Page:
Facebook London was excited to host the fifth edition of the Edge Conference, which took place in late June and was organized by the London Web Performance Group. Edge is a special kind of conference about advanced web technologies, focused on discussions and debate and aimed at developers and browser vendors. All profits are donated to charity, and this year the conference donated over 13,000 pounds to CodeClub, a U.K.-wide network of free, volunteer-led after-school coding clubs for children ages 9 to 11.
The conference included speakers from various companies and featured panel debates and breakout sessions in which participants could delve into the subjects in more depth. Among the topics chosen for discussion were securing the web, identifying the current shortcomings of browser storage, the future of web components, and how to take all this and more into consideration when determining the baseline for which we should develop.
The theme was the need to make security easy by default, and this panel discussed the value proposal of TLS and of the soon-to-be-released Let’s Encrypt cert authority. The panel was formed by moderator Dan Appelquist (W3C TAG co-chair), Yan Zhu (Yahoo), Patrick Hamann (Financial Times), Mike West (Google), Virginie Galindo (Gemalto/W3C WebSec IG), and J. Alex Halderman (University of Michigan/Let’s Encrypt).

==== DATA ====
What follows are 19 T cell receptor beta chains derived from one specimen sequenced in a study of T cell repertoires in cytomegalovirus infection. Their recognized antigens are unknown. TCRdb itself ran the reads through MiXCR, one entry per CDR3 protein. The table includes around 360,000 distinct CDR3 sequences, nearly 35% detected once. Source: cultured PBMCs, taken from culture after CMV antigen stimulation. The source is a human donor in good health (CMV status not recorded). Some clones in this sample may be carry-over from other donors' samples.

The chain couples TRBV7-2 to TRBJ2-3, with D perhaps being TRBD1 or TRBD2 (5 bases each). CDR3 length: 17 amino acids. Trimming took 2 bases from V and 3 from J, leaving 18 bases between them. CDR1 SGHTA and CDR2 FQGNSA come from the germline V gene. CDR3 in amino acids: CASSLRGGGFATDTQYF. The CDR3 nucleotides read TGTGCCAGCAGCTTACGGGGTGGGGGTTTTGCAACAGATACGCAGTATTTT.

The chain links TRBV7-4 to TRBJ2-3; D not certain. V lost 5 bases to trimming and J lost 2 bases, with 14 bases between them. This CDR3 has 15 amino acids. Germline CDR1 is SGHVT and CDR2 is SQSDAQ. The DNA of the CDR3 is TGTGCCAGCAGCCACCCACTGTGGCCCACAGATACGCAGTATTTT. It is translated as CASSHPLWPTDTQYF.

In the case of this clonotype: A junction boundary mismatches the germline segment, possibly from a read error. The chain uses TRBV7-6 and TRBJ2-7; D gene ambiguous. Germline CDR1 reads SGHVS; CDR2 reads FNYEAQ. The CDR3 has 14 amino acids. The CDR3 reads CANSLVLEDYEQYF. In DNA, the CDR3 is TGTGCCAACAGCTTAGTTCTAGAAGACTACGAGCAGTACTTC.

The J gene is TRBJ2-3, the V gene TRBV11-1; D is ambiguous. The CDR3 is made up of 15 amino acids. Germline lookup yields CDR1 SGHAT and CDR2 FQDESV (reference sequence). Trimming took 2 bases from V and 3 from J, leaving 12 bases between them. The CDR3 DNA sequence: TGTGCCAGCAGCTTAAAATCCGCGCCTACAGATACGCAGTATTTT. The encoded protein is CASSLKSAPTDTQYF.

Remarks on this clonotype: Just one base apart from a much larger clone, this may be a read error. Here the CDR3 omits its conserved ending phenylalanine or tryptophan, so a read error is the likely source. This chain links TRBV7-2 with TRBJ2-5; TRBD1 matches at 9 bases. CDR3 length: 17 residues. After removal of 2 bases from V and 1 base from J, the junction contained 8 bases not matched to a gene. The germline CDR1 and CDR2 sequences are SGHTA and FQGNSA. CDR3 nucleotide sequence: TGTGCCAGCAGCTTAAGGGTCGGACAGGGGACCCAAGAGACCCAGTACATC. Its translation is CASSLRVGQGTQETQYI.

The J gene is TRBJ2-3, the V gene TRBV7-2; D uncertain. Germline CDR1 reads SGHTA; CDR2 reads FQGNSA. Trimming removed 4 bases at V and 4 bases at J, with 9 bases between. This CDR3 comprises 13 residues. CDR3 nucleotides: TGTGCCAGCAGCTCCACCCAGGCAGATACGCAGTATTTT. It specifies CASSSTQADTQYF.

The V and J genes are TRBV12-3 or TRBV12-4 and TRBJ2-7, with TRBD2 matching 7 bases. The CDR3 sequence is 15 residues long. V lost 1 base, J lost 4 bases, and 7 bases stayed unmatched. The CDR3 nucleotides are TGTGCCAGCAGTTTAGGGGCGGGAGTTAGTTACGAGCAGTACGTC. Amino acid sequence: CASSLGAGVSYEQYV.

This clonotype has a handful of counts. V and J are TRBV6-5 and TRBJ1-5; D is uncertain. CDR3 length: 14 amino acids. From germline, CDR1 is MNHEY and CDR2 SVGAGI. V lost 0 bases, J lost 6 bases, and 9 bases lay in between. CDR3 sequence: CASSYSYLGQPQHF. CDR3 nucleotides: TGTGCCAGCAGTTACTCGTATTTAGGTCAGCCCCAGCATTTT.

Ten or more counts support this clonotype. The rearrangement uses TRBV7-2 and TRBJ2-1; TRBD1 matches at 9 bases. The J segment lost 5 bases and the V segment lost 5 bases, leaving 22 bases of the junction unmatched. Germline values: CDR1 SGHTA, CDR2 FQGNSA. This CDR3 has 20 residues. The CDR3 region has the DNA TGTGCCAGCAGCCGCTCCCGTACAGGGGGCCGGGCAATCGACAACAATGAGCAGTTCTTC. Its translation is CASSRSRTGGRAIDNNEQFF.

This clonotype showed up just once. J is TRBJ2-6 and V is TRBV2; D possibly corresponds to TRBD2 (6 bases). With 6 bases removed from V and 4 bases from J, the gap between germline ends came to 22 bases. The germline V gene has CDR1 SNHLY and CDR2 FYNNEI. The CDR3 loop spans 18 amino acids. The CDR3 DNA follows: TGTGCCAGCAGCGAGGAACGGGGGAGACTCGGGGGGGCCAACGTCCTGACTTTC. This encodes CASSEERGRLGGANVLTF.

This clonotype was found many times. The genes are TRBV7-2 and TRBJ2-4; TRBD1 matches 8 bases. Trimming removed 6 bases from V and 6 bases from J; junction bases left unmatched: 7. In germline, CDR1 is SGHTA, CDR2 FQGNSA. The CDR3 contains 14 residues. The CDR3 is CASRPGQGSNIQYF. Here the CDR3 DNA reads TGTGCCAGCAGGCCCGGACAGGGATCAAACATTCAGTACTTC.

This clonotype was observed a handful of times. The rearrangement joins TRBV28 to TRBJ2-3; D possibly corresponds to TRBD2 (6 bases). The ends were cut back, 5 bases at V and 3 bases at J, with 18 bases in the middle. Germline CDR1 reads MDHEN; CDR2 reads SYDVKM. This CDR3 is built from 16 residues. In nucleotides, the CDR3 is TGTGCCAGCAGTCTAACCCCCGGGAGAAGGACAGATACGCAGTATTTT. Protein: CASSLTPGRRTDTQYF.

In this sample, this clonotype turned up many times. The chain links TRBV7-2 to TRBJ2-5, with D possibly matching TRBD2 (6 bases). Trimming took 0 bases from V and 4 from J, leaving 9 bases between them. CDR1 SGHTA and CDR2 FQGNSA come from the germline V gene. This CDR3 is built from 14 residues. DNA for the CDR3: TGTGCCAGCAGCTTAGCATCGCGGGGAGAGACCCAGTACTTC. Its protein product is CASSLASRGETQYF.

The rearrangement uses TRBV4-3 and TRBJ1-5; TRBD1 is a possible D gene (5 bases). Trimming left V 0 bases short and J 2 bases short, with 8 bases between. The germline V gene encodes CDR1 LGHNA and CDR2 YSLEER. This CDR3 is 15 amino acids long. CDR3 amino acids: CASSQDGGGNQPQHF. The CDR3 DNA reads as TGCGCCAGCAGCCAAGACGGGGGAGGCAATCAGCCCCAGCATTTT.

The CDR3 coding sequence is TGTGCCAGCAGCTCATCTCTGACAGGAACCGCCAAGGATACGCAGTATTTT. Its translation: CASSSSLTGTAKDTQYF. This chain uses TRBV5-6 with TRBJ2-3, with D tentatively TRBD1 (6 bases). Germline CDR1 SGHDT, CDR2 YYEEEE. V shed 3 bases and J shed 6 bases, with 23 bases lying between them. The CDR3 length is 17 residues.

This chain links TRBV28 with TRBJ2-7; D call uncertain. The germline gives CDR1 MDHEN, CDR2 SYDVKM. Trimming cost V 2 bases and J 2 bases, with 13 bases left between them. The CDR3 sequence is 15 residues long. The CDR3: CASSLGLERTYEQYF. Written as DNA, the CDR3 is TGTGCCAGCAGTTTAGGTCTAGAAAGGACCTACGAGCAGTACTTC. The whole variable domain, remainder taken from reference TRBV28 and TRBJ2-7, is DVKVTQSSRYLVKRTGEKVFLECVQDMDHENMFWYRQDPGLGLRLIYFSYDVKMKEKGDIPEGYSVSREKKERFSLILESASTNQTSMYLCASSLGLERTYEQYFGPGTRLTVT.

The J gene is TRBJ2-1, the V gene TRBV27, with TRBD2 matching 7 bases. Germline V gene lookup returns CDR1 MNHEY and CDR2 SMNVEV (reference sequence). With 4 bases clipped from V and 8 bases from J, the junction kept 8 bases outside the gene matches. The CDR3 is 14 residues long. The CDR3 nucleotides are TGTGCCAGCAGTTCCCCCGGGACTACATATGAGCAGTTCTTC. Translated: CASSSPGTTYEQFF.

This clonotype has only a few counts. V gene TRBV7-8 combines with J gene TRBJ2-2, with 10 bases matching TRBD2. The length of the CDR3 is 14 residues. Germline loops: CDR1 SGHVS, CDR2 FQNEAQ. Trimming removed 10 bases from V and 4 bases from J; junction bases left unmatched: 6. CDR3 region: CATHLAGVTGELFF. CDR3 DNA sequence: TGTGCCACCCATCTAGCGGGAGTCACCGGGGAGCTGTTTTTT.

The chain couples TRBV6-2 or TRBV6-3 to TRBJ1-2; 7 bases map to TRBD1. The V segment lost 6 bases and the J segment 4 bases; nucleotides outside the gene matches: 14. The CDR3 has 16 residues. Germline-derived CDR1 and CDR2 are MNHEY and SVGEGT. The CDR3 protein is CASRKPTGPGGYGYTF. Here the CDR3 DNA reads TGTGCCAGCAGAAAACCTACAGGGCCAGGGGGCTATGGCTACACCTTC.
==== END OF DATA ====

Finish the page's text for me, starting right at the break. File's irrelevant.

Panel: Front End Data
This panel talked about the increasingly complex use cases of storage in browsers and the creative designs that developers have implemented. Support for persistence and syncing is hard to get right, and while there are some solutions, they are still lacking. The panel consisted of moderator Jake Archibald (Google), Nolan Lawson (Squarespace), Matt MacPherson (Mozilla), David Fahlander (Dexie.js), Jing Chen (Facebook), and Glynn Bird (IBM Cloudant).
Panel: Components and Modules
Web components were introduced years ago but have not yet reached the ubiquity expected, with only Chrome supporting a certain variation. Issues like the right encapsulation for them and the handling of Content Security Policy rules are still up for debate. Furthermore, the advent of React and other similar virtual DOM frameworks have provided solid alternatives. Panel participants included moderator Chris Heilmann (Microsoft), Guy Bedford (Verve Interactive), Ian Feather (Schibsted), Alex Russell (Google), Kaelig Deloumeau (FT Labs), and Christopher Chedeau (Facebook).
Panel: Progressive Enhancement
Progressive enhancement builds upon a common baseline, but where exactly the line should be drawn is a fluid decision. Apart from factors of feature support or performance, a more nuanced approach of user experience is needed. Participants on the panel were moderator Lyza Danger Gardner (Cloud Four), Remy Sharp (Left Logic), Jack Franklin (GoCardless), Jeremy Keith (Clearleft), James Kyle (Cloudflare), and Lee Byron (Facebook).
Closing Keynote: The Business of Sharing
Debbie Wosskow, CEO of Love Home Swap and chair of the trade body Sharing Economy UK, talks about the new sharing economy, including the alternative business models it brings about and the challenges it poses to the current systems of regulations.
For the full list of videos from the conference, see the Edge Conference 2015 playlist.